February 11, 2020


Titania McGrath thinks you’re scum. That is because of how tolerant she is.

In April 2018, Oxford-educated comedian and journalist Andrew Doyle created a satirical Twitter persona, an “activist,” “healer,” and “radical intersectionalist poet” who self-identifies as “selfless and brave.” Titania, an imaginary amalgam of all the worst excesses in the modern social justice movement, fancies herself a voice for minorities of all kinds (whether they know they agree with her or not). What she lacks in self-awareness, she makes up for in conviction.

There are other parody accounts in a vein similar to Titania’s: Jarvis Dupont of the Spectator USA, for example, or Wrightly Willowleaf (who moved to Williamsburg before it was cool). But none of them has achieved Titania’s notoriety, or her reach (418.4K followers). Doyle attributes some of this success to a much-publicized Twitter ban. But that’s perhaps too modest: Titania is a note-perfect creation, as frighteningly accurate as she is screamingly funny. “[Y]ou need to understand that which you are critiquing,” Doyle told me: more than anything, his tweets as Titania demonstrate an incisive grasp of how radical progressivism functions and why woke politics commands such hypnotic power over the 21st-century Western psyche.

Note this comment by Doyle:

S.K. That’s something I’d like to ask you more about: this mode of gaining power. On the one hand you suggested that there might be a strategy behind it, but you’ve also compared it to a kind of religion, as we have done also here at The American Mind. Which would suggest a more unconscious impulse, less than an explicit strategy.

A.D. Yes, that’s the theme of Tom Holland’s last book, Dominion. Holland makes that point that in the absence of Christianity, there’s something instinctive about finding these belief systems. And it does have the same hallmarks: it has the aspect of original sin, the Augustinian concept of original sin which now comes in through whiteness, or being heterosexual—having these immutable characteristics that make you a sinner. And then you’ve got the heresy concept, the idea that anyone who doesn’t think the right things is a heretic who needs to be cancelled, and then you get the metaphor of cancel culture, which is a lot like witch hunting, and burning people at the stake as the Inquisition might have done.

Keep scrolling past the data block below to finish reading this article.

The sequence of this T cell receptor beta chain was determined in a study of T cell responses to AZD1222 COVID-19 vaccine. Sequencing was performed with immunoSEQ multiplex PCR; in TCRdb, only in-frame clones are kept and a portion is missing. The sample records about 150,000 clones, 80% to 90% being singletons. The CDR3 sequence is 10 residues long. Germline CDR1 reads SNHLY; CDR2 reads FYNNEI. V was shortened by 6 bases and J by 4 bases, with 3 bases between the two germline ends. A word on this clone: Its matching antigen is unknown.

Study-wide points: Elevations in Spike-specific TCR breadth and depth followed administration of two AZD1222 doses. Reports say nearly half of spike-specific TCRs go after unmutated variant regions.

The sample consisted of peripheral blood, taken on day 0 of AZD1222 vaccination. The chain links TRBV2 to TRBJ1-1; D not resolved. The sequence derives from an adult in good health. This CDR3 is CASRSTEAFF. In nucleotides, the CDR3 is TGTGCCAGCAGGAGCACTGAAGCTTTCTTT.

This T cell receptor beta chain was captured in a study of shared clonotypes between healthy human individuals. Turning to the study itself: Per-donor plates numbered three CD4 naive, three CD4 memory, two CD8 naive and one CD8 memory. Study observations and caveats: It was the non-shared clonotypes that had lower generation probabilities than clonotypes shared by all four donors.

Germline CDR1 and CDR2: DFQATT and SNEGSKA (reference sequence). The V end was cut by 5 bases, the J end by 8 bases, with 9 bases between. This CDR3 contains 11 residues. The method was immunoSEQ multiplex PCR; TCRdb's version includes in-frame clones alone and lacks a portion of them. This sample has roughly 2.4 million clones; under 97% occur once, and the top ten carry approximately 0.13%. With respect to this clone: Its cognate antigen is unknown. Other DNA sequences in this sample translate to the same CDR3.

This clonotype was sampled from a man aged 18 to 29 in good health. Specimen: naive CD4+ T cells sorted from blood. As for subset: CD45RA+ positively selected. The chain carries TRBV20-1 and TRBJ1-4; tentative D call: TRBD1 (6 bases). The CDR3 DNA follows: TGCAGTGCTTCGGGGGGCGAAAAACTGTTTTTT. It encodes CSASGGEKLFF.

And of course so much of the theorizing behind woke ideas is based on entirely unsubstantiated, faith-based positions. They believe in unconscious bias, and institutional power structures—things that you can’t quantify or put your finger on that just sort of exist in the ether like spirits. And to ask them to prove any of these positions is to simply get the response that well, they do exist because we know they do. Which is what a religious zealot would say.

So I think that certainly the best way to understand the social justice movement is to see it as a cult. Because then it all makes sense, and it also makes sense why they’re able to behave so barbarically toward those who don’t subscribe to their belief system. Because the hallmark of many religions is tolerance to a degree. And then where things start going wrong, where witches start getting burned at the stake and heretics start getting executed is where that tolerance runs out. And I think that’s what happened here: the social justice movement is a fundamentally intolerant movement. And fundamentally illiberal. There’s nothing liberal about it.

Read the whole thing.

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